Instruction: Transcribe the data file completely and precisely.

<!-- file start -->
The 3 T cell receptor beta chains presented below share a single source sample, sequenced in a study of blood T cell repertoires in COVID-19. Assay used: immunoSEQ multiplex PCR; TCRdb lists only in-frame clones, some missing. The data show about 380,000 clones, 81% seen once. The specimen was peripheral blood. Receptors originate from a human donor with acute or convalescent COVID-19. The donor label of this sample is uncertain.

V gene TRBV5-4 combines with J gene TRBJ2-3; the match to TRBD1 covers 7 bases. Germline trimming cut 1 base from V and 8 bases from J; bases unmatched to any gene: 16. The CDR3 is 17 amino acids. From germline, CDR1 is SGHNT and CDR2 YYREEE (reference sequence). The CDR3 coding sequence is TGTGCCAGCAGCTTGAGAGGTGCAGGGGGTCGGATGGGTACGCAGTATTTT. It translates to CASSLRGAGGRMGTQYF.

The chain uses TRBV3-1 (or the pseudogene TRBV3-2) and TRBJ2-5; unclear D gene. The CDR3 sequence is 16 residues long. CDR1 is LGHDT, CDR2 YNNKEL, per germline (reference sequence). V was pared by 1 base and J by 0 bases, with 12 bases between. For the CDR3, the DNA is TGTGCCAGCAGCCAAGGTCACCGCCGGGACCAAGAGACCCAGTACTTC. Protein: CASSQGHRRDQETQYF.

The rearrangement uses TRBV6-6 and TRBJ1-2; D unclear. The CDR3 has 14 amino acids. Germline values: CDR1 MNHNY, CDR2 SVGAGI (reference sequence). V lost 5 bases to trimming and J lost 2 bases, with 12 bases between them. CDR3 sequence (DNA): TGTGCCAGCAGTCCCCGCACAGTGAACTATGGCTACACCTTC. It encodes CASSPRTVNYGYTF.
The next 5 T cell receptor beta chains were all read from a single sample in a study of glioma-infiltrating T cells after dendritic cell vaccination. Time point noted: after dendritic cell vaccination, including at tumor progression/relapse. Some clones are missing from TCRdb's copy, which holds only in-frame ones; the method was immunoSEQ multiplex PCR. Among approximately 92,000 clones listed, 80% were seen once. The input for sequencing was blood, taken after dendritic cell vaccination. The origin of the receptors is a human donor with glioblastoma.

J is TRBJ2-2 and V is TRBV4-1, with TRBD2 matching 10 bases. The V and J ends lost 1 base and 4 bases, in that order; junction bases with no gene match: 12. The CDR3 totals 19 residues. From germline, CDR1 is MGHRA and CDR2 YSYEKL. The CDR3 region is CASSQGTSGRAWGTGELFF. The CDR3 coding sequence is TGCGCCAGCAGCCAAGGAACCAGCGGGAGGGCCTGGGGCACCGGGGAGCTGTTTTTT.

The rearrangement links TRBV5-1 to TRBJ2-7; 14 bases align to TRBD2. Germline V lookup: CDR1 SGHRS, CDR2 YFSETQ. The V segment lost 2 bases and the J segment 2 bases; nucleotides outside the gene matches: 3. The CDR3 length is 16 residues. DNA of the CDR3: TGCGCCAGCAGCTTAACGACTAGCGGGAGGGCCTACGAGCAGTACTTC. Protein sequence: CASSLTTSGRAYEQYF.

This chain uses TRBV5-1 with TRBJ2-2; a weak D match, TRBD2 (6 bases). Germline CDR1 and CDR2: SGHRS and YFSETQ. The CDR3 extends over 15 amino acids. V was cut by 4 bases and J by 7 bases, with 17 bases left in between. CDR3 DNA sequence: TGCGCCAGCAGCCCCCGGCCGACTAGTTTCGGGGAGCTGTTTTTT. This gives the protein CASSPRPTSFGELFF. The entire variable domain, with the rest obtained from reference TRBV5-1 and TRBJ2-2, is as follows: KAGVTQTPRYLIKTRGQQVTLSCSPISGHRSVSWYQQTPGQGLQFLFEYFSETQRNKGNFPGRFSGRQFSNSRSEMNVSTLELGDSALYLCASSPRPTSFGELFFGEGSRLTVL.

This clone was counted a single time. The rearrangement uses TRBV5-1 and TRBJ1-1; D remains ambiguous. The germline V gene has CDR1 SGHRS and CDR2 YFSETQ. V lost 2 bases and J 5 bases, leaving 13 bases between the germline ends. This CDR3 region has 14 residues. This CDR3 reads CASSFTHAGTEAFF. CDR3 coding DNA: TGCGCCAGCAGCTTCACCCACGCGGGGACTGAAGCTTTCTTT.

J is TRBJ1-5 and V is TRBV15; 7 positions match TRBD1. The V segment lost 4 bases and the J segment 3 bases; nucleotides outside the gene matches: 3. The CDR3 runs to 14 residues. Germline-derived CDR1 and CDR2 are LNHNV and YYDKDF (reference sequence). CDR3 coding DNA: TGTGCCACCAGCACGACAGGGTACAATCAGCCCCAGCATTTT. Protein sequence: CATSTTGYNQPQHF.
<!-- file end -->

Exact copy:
The 3 T cell receptor beta chains presented below share a single source sample, sequenced in a study of blood T cell repertoires in COVID-19. Assay used: immunoSEQ multiplex PCR; TCRdb lists only in-frame clones, some missing. The data show about 380,000 clones, 81% seen once. The specimen was peripheral blood. Receptors originate from a human donor with acute or convalescent COVID-19. The donor label of this sample is uncertain.

V gene TRBV5-4 combines with J gene TRBJ2-3; the match to TRBD1 covers 7 bases. Germline trimming cut 1 base from V and 8 bases from J; bases unmatched to any gene: 16. The CDR3 is 17 amino acids. From germline, CDR1 is SGHNT and CDR2 YYREEE (reference sequence). The CDR3 coding sequence is TGTGCCAGCAGCTTGAGAGGTGCAGGGGGTCGGATGGGTACGCAGTATTTT. It translates to CASSLRGAGGRMGTQYF.

The chain uses TRBV3-1 (or the pseudogene TRBV3-2) and TRBJ2-5; unclear D gene. The CDR3 sequence is 16 residues long. CDR1 is LGHDT, CDR2 YNNKEL, per germline (reference sequence). V was pared by 1 base and J by 0 bases, with 12 bases between. For the CDR3, the DNA is TGTGCCAGCAGCCAAGGTCACCGCCGGGACCAAGAGACCCAGTACTTC. Protein: CASSQGHRRDQETQYF.

The rearrangement uses TRBV6-6 and TRBJ1-2; D unclear. The CDR3 has 14 amino acids. Germline values: CDR1 MNHNY, CDR2 SVGAGI (reference sequence). V lost 5 bases to trimming and J lost 2 bases, with 12 bases between them. CDR3 sequence (DNA): TGTGCCAGCAGTCCCCGCACAGTGAACTATGGCTACACCTTC. It encodes CASSPRTVNYGYTF.
The next 5 T cell receptor beta chains were all read from a single sample in a study of glioma-infiltrating T cells after dendritic cell vaccination. Time point noted: after dendritic cell vaccination, including at tumor progression/relapse. Some clones are missing from TCRdb's copy, which holds only in-frame ones; the method was immunoSEQ multiplex PCR. Among approximately 92,000 clones listed, 80% were seen once. The input for sequencing was blood, taken after dendritic cell vaccination. The origin of the receptors is a human donor with glioblastoma.

J is TRBJ2-2 and V is TRBV4-1, with TRBD2 matching 10 bases. The V and J ends lost 1 base and 4 bases, in that order; junction bases with no gene match: 12. The CDR3 totals 19 residues. From germline, CDR1 is MGHRA and CDR2 YSYEKL. The CDR3 region is CASSQGTSGRAWGTGELFF. The CDR3 coding sequence is TGCGCCAGCAGCCAAGGAACCAGCGGGAGGGCCTGGGGCACCGGGGAGCTGTTTTTT.

The rearrangement links TRBV5-1 to TRBJ2-7; 14 bases align to TRBD2. Germline V lookup: CDR1 SGHRS, CDR2 YFSETQ. The V segment lost 2 bases and the J segment 2 bases; nucleotides outside the gene matches: 3. The CDR3 length is 16 residues. DNA of the CDR3: TGCGCCAGCAGCTTAACGACTAGCGGGAGGGCCTACGAGCAGTACTTC. Protein sequence: CASSLTTSGRAYEQYF.

This chain uses TRBV5-1 with TRBJ2-2; a weak D match, TRBD2 (6 bases). Germline CDR1 and CDR2: SGHRS and YFSETQ. The CDR3 extends over 15 amino acids. V was cut by 4 bases and J by 7 bases, with 17 bases left in between. CDR3 DNA sequence: TGCGCCAGCAGCCCCCGGCCGACTAGTTTCGGGGAGCTGTTTTTT. This gives the protein CASSPRPTSFGELFF. The entire variable domain, with the rest obtained from reference TRBV5-1 and TRBJ2-2, is as follows: KAGVTQTPRYLIKTRGQQVTLSCSPISGHRSVSWYQQTPGQGLQFLFEYFSETQRNKGNFPGRFSGRQFSNSRSEMNVSTLELGDSALYLCASSPRPTSFGELFFGEGSRLTVL.

This clone was counted a single time. The rearrangement uses TRBV5-1 and TRBJ1-1; D remains ambiguous. The germline V gene has CDR1 SGHRS and CDR2 YFSETQ. V lost 2 bases and J 5 bases, leaving 13 bases between the germline ends. This CDR3 region has 14 residues. This CDR3 reads CASSFTHAGTEAFF. CDR3 coding DNA: TGCGCCAGCAGCTTCACCCACGCGGGGACTGAAGCTTTCTTT.

J is TRBJ1-5 and V is TRBV15; 7 positions match TRBD1. The V segment lost 4 bases and the J segment 3 bases; nucleotides outside the gene matches: 3. The CDR3 runs to 14 residues. Germline-derived CDR1 and CDR2 are LNHNV and YYDKDF (reference sequence). CDR3 coding DNA: TGTGCCACCAGCACGACAGGGTACAATCAGCCCCAGCATTTT. Protein sequence: CATSTTGYNQPQHF.